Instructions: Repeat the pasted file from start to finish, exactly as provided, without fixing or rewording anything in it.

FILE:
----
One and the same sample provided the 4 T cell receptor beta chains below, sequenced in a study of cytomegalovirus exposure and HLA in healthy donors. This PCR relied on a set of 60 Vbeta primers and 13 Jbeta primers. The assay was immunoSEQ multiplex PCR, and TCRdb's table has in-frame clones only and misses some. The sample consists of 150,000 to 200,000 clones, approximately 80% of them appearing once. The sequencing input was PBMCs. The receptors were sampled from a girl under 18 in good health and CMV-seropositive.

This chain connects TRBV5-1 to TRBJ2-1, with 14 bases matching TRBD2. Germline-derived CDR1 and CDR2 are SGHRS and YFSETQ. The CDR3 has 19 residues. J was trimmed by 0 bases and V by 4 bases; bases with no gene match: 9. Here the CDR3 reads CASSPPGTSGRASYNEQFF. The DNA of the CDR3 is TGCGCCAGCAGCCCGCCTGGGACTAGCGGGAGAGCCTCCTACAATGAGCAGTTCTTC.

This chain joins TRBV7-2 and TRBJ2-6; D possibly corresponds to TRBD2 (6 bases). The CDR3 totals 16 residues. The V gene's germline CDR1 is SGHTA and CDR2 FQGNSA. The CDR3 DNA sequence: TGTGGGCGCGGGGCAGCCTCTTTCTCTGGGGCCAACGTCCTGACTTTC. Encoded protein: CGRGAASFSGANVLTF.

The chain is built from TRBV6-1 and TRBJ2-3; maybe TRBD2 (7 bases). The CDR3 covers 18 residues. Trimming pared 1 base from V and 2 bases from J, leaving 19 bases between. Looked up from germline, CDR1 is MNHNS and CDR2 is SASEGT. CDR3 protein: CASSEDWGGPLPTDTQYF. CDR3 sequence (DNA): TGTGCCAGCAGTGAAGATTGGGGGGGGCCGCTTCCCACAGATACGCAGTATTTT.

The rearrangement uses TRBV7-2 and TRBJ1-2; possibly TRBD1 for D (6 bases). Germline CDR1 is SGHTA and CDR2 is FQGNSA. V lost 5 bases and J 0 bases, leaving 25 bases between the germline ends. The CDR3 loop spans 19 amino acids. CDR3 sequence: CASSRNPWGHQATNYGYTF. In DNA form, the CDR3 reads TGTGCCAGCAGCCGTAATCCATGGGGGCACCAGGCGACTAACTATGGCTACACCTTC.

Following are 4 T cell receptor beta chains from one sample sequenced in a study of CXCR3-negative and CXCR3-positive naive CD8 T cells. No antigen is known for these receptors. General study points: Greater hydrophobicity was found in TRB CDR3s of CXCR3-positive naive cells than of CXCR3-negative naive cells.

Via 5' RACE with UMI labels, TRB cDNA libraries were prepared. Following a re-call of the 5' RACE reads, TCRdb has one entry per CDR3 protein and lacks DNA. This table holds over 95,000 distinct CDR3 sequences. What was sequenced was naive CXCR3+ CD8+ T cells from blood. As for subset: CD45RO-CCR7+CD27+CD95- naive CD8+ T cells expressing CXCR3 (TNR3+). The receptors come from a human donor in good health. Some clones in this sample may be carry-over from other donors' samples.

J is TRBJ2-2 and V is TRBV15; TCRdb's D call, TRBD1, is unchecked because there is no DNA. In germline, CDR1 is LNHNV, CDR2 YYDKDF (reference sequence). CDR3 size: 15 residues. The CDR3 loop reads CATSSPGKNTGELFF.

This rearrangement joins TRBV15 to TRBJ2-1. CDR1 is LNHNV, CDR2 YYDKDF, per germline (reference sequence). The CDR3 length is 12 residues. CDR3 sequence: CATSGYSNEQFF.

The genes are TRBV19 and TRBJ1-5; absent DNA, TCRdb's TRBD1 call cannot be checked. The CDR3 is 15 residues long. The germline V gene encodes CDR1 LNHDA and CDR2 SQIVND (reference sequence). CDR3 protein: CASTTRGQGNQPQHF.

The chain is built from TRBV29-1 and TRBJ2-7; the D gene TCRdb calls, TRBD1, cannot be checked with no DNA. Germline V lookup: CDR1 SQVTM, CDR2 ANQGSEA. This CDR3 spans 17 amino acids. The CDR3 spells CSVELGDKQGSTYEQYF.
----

One and the same sample provided the 4 T cell receptor beta chains below, sequenced in a study of cytomegalovirus exposure and HLA in healthy donors. This PCR relied on a set of 60 Vbeta primers and 13 Jbeta primers. The assay was immunoSEQ multiplex PCR, and TCRdb's table has in-frame clones only and misses some. The sample consists of 150,000 to 200,000 clones, approximately 80% of them appearing once. The sequencing input was PBMCs. The receptors were sampled from a girl under 18 in good health and CMV-seropositive.

This chain connects TRBV5-1 to TRBJ2-1, with 14 bases matching TRBD2. Germline-derived CDR1 and CDR2 are SGHRS and YFSETQ. The CDR3 has 19 residues. J was trimmed by 0 bases and V by 4 bases; bases with no gene match: 9. Here the CDR3 reads CASSPPGTSGRASYNEQFF. The DNA of the CDR3 is TGCGCCAGCAGCCCGCCTGGGACTAGCGGGAGAGCCTCCTACAATGAGCAGTTCTTC.

This chain joins TRBV7-2 and TRBJ2-6; D possibly corresponds to TRBD2 (6 bases). The CDR3 totals 16 residues. The V gene's germline CDR1 is SGHTA and CDR2 FQGNSA. The CDR3 DNA sequence: TGTGGGCGCGGGGCAGCCTCTTTCTCTGGGGCCAACGTCCTGACTTTC. Encoded protein: CGRGAASFSGANVLTF.

The chain is built from TRBV6-1 and TRBJ2-3; maybe TRBD2 (7 bases). The CDR3 covers 18 residues. Trimming pared 1 base from V and 2 bases from J, leaving 19 bases between. Looked up from germline, CDR1 is MNHNS and CDR2 is SASEGT. CDR3 protein: CASSEDWGGPLPTDTQYF. CDR3 sequence (DNA): TGTGCCAGCAGTGAAGATTGGGGGGGGCCGCTTCCCACAGATACGCAGTATTTT.

The rearrangement uses TRBV7-2 and TRBJ1-2; possibly TRBD1 for D (6 bases). Germline CDR1 is SGHTA and CDR2 is FQGNSA. V lost 5 bases and J 0 bases, leaving 25 bases between the germline ends. The CDR3 loop spans 19 amino acids. CDR3 sequence: CASSRNPWGHQATNYGYTF. In DNA form, the CDR3 reads TGTGCCAGCAGCCGTAATCCATGGGGGCACCAGGCGACTAACTATGGCTACACCTTC.

Following are 4 T cell receptor beta chains from one sample sequenced in a study of CXCR3-negative and CXCR3-positive naive CD8 T cells. No antigen is known for these receptors. General study points: Greater hydrophobicity was found in TRB CDR3s of CXCR3-positive naive cells than of CXCR3-negative naive cells.

Via 5' RACE with UMI labels, TRB cDNA libraries were prepared. Following a re-call of the 5' RACE reads, TCRdb has one entry per CDR3 protein and lacks DNA. This table holds over 95,000 distinct CDR3 sequences. What was sequenced was naive CXCR3+ CD8+ T cells from blood. As for subset: CD45RO-CCR7+CD27+CD95- naive CD8+ T cells expressing CXCR3 (TNR3+). The receptors come from a human donor in good health. Some clones in this sample may be carry-over from other donors' samples.

J is TRBJ2-2 and V is TRBV15; TCRdb's D call, TRBD1, is unchecked because there is no DNA. In germline, CDR1 is LNHNV, CDR2 YYDKDF (reference sequence). CDR3 size: 15 residues. The CDR3 loop reads CATSSPGKNTGELFF.

This rearrangement joins TRBV15 to TRBJ2-1. CDR1 is LNHNV, CDR2 YYDKDF, per germline (reference sequence). The CDR3 length is 12 residues. CDR3 sequence: CATSGYSNEQFF.

The genes are TRBV19 and TRBJ1-5; absent DNA, TCRdb's TRBD1 call cannot be checked. The CDR3 is 15 residues long. The germline V gene encodes CDR1 LNHDA and CDR2 SQIVND (reference sequence). CDR3 protein: CASTTRGQGNQPQHF.

The chain is built from TRBV29-1 and TRBJ2-7; the D gene TCRdb calls, TRBD1, cannot be checked with no DNA. Germline V lookup: CDR1 SQVTM, CDR2 ANQGSEA. This CDR3 spans 17 amino acids. The CDR3 spells CSVELGDKQGSTYEQYF.